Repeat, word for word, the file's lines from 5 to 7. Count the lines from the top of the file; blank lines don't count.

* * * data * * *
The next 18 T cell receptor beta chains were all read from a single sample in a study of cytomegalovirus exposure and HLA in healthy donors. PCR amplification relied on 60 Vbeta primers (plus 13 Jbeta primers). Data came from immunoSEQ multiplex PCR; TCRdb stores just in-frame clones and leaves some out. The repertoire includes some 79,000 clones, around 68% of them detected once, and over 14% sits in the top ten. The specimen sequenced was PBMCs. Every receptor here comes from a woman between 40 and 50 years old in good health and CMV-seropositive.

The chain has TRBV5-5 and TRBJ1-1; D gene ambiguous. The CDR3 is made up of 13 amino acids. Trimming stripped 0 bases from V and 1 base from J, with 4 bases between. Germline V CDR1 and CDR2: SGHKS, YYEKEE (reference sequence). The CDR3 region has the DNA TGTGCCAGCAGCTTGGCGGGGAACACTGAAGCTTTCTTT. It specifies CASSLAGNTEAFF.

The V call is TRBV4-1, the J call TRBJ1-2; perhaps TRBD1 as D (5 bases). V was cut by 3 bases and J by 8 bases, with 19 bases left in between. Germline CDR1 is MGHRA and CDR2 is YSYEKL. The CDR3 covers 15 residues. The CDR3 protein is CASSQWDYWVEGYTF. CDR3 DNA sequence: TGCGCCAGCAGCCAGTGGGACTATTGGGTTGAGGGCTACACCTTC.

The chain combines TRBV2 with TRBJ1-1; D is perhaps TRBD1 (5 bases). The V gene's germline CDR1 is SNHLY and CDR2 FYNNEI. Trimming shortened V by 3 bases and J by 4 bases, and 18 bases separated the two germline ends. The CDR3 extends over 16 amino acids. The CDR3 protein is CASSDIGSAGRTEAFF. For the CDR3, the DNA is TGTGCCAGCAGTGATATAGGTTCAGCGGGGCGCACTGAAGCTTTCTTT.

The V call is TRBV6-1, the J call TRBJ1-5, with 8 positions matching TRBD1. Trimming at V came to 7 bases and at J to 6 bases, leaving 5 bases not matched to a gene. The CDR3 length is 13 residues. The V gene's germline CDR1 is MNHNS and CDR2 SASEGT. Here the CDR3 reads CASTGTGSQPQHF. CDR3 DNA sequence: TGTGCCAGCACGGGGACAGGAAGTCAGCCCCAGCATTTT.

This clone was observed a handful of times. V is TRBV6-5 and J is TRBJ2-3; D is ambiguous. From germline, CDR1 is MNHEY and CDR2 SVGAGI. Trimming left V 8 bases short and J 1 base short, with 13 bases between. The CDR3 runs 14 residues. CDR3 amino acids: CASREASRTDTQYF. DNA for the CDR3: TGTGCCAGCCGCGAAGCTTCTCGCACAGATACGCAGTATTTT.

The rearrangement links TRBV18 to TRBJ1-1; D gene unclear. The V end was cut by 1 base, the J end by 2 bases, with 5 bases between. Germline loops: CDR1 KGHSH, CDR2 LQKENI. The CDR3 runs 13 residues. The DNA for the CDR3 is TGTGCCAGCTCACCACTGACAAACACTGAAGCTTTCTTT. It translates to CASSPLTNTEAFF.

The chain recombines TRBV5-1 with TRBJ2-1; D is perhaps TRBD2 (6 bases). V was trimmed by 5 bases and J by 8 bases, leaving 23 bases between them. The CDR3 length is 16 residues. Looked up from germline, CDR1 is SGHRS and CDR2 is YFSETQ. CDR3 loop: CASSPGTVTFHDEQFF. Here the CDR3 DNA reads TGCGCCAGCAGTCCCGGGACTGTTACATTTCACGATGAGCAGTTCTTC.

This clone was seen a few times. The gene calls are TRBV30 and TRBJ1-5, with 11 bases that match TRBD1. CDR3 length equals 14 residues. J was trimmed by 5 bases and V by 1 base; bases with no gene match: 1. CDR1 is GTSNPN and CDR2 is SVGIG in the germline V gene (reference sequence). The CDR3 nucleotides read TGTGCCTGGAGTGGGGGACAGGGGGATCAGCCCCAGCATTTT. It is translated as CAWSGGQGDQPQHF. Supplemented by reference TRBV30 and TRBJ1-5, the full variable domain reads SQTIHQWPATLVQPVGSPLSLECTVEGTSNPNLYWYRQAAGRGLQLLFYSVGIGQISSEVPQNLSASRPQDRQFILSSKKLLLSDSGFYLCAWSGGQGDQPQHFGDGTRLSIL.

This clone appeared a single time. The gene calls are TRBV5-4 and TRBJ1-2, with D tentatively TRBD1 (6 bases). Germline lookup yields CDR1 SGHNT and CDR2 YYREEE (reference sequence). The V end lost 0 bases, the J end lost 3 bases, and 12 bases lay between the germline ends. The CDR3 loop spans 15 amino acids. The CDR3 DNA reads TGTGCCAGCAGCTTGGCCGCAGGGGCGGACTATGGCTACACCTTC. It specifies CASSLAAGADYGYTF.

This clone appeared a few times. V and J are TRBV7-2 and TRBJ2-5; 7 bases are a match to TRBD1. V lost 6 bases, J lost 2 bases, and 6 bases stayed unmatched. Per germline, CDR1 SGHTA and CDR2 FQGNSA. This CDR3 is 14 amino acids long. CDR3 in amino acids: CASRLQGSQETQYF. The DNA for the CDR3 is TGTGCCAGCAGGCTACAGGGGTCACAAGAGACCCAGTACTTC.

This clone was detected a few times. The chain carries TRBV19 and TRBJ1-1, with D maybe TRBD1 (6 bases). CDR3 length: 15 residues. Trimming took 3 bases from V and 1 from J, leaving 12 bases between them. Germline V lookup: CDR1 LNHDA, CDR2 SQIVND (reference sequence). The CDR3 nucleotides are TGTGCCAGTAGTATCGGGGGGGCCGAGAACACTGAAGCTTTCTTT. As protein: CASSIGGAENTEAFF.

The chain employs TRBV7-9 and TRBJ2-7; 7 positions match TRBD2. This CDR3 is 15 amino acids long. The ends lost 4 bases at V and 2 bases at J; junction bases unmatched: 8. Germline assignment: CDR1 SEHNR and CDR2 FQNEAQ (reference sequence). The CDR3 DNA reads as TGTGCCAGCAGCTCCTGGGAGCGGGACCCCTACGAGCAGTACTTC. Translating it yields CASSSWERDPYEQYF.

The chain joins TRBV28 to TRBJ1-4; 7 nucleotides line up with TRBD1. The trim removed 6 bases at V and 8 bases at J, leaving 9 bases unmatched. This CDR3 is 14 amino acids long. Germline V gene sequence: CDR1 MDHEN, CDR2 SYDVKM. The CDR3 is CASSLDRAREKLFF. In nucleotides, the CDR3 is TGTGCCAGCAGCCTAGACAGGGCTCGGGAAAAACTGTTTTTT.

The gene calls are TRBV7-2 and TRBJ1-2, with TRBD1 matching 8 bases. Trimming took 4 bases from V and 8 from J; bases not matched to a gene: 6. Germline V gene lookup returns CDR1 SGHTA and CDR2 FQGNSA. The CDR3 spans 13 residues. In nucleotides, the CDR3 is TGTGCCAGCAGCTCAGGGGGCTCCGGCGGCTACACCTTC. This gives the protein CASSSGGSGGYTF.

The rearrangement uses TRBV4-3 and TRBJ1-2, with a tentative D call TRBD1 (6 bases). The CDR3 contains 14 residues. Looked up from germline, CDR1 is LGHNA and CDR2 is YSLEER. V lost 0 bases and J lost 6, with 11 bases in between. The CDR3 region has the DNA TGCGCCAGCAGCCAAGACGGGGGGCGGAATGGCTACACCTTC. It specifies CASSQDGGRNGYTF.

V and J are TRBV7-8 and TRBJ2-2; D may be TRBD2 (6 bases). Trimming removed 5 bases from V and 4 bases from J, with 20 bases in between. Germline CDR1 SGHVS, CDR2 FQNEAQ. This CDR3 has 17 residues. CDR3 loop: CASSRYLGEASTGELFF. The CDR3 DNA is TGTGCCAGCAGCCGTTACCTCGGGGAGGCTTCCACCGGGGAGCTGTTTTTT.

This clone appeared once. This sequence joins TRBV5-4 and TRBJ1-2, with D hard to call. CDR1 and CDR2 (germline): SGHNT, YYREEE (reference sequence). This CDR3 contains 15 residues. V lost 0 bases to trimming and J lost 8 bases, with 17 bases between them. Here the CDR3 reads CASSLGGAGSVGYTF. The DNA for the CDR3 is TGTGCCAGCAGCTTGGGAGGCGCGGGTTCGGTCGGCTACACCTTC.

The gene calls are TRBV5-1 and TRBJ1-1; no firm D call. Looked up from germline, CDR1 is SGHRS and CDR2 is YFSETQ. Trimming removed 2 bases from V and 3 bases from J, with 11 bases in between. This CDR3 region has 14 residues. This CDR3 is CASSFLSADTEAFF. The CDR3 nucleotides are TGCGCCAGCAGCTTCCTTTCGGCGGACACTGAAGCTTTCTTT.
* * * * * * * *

The V call is TRBV6-1, the J call TRBJ1-5, with 8 positions matching TRBD1. Trimming at V came to 7 bases and at J to 6 bases, leaving 5 bases not matched to a gene. The CDR3 length is 13 residues. The V gene's germline CDR1 is MNHNS and CDR2 SASEGT. Here the CDR3 reads CASTGTGSQPQHF. CDR3 DNA sequence: TGTGCCAGCACGGGGACAGGAAGTCAGCCCCAGCATTTT.

This clone was observed a handful of times. V is TRBV6-5 and J is TRBJ2-3; D is ambiguous. From germline, CDR1 is MNHEY and CDR2 SVGAGI. Trimming left V 8 bases short and J 1 base short, with 13 bases between. The CDR3 runs 14 residues. CDR3 amino acids: CASREASRTDTQYF. DNA for the CDR3: TGTGCCAGCCGCGAAGCTTCTCGCACAGATACGCAGTATTTT.

The rearrangement links TRBV18 to TRBJ1-1; D gene unclear. The V end was cut by 1 base, the J end by 2 bases, with 5 bases between. Germline loops: CDR1 KGHSH, CDR2 LQKENI. The CDR3 runs 13 residues. The DNA for the CDR3 is TGTGCCAGCTCACCACTGACAAACACTGAAGCTTTCTTT. It translates to CASSPLTNTEAFF.